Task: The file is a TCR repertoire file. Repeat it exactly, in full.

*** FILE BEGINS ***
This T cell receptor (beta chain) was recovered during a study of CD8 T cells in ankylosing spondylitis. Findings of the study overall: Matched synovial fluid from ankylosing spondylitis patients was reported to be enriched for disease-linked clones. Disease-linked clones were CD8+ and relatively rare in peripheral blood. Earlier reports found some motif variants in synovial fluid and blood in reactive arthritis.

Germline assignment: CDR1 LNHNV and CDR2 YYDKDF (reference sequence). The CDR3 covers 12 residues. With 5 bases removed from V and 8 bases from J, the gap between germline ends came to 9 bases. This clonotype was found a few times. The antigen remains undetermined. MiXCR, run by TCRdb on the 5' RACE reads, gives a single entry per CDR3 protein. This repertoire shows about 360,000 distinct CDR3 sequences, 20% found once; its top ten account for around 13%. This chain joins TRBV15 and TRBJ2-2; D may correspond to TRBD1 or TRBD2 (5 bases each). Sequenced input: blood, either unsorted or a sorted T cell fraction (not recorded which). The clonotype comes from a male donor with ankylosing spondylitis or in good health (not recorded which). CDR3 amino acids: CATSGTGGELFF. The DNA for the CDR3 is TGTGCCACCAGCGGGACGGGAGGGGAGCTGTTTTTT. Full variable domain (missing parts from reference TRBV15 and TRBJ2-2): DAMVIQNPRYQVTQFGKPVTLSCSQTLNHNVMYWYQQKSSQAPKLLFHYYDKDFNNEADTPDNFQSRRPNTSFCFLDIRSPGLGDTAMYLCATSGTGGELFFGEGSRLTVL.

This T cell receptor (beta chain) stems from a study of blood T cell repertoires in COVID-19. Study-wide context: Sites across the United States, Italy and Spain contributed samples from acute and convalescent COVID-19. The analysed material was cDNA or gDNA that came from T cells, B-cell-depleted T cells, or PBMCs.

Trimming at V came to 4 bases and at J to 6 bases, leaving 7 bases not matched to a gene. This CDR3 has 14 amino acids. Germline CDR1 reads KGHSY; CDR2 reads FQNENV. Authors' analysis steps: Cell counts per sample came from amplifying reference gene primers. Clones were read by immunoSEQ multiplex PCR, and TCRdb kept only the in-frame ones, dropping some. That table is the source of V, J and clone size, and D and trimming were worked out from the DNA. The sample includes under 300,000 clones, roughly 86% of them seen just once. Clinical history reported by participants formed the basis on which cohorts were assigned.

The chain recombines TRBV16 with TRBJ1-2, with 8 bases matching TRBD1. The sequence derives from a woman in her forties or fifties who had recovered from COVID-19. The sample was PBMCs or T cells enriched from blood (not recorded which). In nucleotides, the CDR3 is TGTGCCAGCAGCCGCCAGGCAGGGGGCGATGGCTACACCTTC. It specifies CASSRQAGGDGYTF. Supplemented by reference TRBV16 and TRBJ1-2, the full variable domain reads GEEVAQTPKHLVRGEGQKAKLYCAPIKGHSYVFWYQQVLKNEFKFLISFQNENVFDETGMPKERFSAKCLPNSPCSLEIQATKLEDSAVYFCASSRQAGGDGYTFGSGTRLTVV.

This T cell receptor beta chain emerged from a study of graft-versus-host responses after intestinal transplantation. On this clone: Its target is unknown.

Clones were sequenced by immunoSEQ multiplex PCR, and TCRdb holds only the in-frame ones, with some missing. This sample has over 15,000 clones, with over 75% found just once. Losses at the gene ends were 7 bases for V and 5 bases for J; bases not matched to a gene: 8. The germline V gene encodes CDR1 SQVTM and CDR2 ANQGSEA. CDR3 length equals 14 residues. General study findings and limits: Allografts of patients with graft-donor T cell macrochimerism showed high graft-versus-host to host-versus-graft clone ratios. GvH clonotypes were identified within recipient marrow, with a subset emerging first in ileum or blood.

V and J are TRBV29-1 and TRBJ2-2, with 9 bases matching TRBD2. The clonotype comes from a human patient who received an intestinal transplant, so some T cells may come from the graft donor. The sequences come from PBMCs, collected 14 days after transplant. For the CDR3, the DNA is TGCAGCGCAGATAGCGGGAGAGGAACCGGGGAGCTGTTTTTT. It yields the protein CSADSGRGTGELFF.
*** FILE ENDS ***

This T cell receptor (beta chain) was recovered during a study of CD8 T cells in ankylosing spondylitis. Findings of the study overall: Matched synovial fluid from ankylosing spondylitis patients was reported to be enriched for disease-linked clones. Disease-linked clones were CD8+ and relatively rare in peripheral blood. Earlier reports found some motif variants in synovial fluid and blood in reactive arthritis.

Germline assignment: CDR1 LNHNV and CDR2 YYDKDF (reference sequence). The CDR3 covers 12 residues. With 5 bases removed from V and 8 bases from J, the gap between germline ends came to 9 bases. This clonotype was found a few times. The antigen remains undetermined. MiXCR, run by TCRdb on the 5' RACE reads, gives a single entry per CDR3 protein. This repertoire shows about 360,000 distinct CDR3 sequences, 20% found once; its top ten account for around 13%. This chain joins TRBV15 and TRBJ2-2; D may correspond to TRBD1 or TRBD2 (5 bases each). Sequenced input: blood, either unsorted or a sorted T cell fraction (not recorded which). The clonotype comes from a male donor with ankylosing spondylitis or in good health (not recorded which). CDR3 amino acids: CATSGTGGELFF. The DNA for the CDR3 is TGTGCCACCAGCGGGACGGGAGGGGAGCTGTTTTTT. Full variable domain (missing parts from reference TRBV15 and TRBJ2-2): DAMVIQNPRYQVTQFGKPVTLSCSQTLNHNVMYWYQQKSSQAPKLLFHYYDKDFNNEADTPDNFQSRRPNTSFCFLDIRSPGLGDTAMYLCATSGTGGELFFGEGSRLTVL.

This T cell receptor (beta chain) stems from a study of blood T cell repertoires in COVID-19. Study-wide context: Sites across the United States, Italy and Spain contributed samples from acute and convalescent COVID-19. The analysed material was cDNA or gDNA that came from T cells, B-cell-depleted T cells, or PBMCs.

Trimming at V came to 4 bases and at J to 6 bases, leaving 7 bases not matched to a gene. This CDR3 has 14 amino acids. Germline CDR1 reads KGHSY; CDR2 reads FQNENV. Authors' analysis steps: Cell counts per sample came from amplifying reference gene primers. Clones were read by immunoSEQ multiplex PCR, and TCRdb kept only the in-frame ones, dropping some. That table is the source of V, J and clone size, and D and trimming were worked out from the DNA. The sample includes under 300,000 clones, roughly 86% of them seen just once. Clinical history reported by participants formed the basis on which cohorts were assigned.

The chain recombines TRBV16 with TRBJ1-2, with 8 bases matching TRBD1. The sequence derives from a woman in her forties or fifties who had recovered from COVID-19. The sample was PBMCs or T cells enriched from blood (not recorded which). In nucleotides, the CDR3 is TGTGCCAGCAGCCGCCAGGCAGGGGGCGATGGCTACACCTTC. It specifies CASSRQAGGDGYTF. Supplemented by reference TRBV16 and TRBJ1-2, the full variable domain reads GEEVAQTPKHLVRGEGQKAKLYCAPIKGHSYVFWYQQVLKNEFKFLISFQNENVFDETGMPKERFSAKCLPNSPCSLEIQATKLEDSAVYFCASSRQAGGDGYTFGSGTRLTVV.

This T cell receptor beta chain emerged from a study of graft-versus-host responses after intestinal transplantation. On this clone: Its target is unknown.

Clones were sequenced by immunoSEQ multiplex PCR, and TCRdb holds only the in-frame ones, with some missing. This sample has over 15,000 clones, with over 75% found just once. Losses at the gene ends were 7 bases for V and 5 bases for J; bases not matched to a gene: 8. The germline V gene encodes CDR1 SQVTM and CDR2 ANQGSEA. CDR3 length equals 14 residues. General study findings and limits: Allografts of patients with graft-donor T cell macrochimerism showed high graft-versus-host to host-versus-graft clone ratios. GvH clonotypes were identified within recipient marrow, with a subset emerging first in ileum or blood.

V and J are TRBV29-1 and TRBJ2-2, with 9 bases matching TRBD2. The clonotype comes from a human patient who received an intestinal transplant, so some T cells may come from the graft donor. The sequences come from PBMCs, collected 14 days after transplant. For the CDR3, the DNA is TGCAGCGCAGATAGCGGGAGAGGAACCGGGGAGCTGTTTTTT. It yields the protein CSADSGRGTGELFF.